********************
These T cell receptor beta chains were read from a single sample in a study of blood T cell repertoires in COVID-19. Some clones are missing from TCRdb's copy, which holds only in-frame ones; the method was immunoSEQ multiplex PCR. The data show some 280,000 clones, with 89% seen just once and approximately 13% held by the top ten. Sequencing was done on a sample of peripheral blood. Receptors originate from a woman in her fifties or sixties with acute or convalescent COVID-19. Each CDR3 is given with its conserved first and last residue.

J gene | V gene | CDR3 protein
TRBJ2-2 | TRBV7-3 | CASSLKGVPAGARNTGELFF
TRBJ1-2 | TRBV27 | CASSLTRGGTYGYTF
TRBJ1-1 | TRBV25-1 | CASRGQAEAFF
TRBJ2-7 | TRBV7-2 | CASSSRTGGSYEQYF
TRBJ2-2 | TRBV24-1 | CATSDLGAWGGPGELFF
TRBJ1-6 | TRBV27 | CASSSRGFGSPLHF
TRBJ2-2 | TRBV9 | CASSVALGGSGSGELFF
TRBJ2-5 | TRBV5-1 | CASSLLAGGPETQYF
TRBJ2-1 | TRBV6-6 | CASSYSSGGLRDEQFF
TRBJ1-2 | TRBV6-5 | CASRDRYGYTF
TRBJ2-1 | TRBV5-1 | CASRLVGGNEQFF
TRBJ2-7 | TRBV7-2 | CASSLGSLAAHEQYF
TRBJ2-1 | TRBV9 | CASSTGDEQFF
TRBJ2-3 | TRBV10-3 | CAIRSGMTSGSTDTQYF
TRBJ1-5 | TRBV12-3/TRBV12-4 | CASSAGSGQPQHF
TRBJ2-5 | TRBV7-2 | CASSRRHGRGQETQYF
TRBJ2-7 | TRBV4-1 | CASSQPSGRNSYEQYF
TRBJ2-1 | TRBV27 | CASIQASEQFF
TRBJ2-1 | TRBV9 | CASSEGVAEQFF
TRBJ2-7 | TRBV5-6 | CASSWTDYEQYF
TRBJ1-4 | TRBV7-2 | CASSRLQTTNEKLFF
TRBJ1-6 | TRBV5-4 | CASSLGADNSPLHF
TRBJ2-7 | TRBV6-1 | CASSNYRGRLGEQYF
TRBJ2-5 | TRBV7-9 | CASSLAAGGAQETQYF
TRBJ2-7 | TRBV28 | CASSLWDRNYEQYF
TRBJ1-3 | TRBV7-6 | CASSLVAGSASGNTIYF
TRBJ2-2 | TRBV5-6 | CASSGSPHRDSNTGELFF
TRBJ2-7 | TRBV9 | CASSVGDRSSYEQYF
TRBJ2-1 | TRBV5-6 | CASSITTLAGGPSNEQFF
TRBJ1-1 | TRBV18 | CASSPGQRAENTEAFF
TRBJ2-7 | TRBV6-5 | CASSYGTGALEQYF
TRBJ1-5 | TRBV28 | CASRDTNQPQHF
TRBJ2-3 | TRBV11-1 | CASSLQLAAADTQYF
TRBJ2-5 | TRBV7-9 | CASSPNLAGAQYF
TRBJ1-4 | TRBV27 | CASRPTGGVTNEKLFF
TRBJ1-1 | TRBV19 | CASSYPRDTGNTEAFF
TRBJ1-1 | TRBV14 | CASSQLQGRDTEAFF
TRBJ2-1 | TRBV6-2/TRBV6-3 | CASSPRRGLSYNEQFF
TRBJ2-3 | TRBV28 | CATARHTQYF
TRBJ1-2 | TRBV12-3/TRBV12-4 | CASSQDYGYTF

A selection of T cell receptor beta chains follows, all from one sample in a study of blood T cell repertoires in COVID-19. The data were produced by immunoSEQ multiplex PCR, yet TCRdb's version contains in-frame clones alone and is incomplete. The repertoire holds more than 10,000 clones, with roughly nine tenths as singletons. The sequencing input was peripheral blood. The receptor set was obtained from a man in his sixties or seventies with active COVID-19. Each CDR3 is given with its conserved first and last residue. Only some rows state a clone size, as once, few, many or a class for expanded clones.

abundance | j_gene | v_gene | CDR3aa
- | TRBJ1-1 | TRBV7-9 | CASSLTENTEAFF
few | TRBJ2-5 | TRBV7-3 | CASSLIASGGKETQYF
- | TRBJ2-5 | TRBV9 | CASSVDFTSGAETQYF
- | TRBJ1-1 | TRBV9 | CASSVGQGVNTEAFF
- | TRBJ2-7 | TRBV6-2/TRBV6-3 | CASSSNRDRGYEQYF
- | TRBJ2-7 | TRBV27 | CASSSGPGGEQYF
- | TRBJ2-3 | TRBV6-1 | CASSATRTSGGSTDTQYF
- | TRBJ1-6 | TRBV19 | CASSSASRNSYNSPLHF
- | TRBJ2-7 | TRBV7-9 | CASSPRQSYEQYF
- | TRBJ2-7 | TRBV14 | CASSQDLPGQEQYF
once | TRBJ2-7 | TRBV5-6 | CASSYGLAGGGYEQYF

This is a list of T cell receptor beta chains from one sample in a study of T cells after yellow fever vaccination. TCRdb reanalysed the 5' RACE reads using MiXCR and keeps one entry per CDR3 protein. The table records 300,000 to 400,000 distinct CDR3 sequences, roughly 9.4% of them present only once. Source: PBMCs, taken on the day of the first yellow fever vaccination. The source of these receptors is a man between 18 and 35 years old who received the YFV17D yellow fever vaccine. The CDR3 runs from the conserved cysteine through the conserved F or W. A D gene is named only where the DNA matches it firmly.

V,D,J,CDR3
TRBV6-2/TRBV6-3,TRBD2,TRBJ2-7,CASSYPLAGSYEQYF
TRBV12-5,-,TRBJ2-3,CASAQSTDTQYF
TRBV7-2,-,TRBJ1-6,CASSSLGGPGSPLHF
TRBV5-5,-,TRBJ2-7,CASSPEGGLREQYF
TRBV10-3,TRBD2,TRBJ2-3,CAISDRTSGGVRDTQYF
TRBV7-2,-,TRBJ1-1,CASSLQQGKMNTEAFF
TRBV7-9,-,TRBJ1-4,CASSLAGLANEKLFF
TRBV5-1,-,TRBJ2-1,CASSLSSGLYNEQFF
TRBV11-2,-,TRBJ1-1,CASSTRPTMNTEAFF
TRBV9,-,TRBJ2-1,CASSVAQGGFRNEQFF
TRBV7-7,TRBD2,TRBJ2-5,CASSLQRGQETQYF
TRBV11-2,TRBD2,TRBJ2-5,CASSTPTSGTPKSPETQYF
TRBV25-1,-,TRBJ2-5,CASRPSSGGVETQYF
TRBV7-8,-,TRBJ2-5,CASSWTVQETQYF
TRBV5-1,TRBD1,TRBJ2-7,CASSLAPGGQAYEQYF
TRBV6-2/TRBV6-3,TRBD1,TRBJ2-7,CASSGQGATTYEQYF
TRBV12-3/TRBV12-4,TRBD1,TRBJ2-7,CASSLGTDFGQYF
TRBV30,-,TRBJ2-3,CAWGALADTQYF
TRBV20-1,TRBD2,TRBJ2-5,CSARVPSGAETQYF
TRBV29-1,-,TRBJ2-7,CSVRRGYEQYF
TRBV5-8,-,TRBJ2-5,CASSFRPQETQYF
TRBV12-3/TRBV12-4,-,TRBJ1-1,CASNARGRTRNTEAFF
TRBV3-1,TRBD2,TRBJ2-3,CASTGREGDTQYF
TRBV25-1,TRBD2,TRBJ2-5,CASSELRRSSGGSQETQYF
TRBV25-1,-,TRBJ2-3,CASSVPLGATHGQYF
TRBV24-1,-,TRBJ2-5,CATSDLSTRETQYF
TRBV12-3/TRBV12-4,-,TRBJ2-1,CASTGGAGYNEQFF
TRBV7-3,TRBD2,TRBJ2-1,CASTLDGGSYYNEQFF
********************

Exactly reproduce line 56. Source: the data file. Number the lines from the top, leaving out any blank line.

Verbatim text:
This is a list of T cell receptor beta chains from one sample in a study of T cells after yellow fever vaccination. TCRdb reanalysed the 5' RACE reads using MiXCR and keeps one entry per CDR3 protein. The table records 300,000 to 400,000 distinct CDR3 sequences, roughly 9.4% of them present only once. Source: PBMCs, taken on the day of the first yellow fever vaccination. The source of these receptors is a man between 18 and 35 years old who received the YFV17D yellow fever vaccine. The CDR3 runs from the conserved cysteine through the conserved F or W. A D gene is named only where the DNA matches it firmly.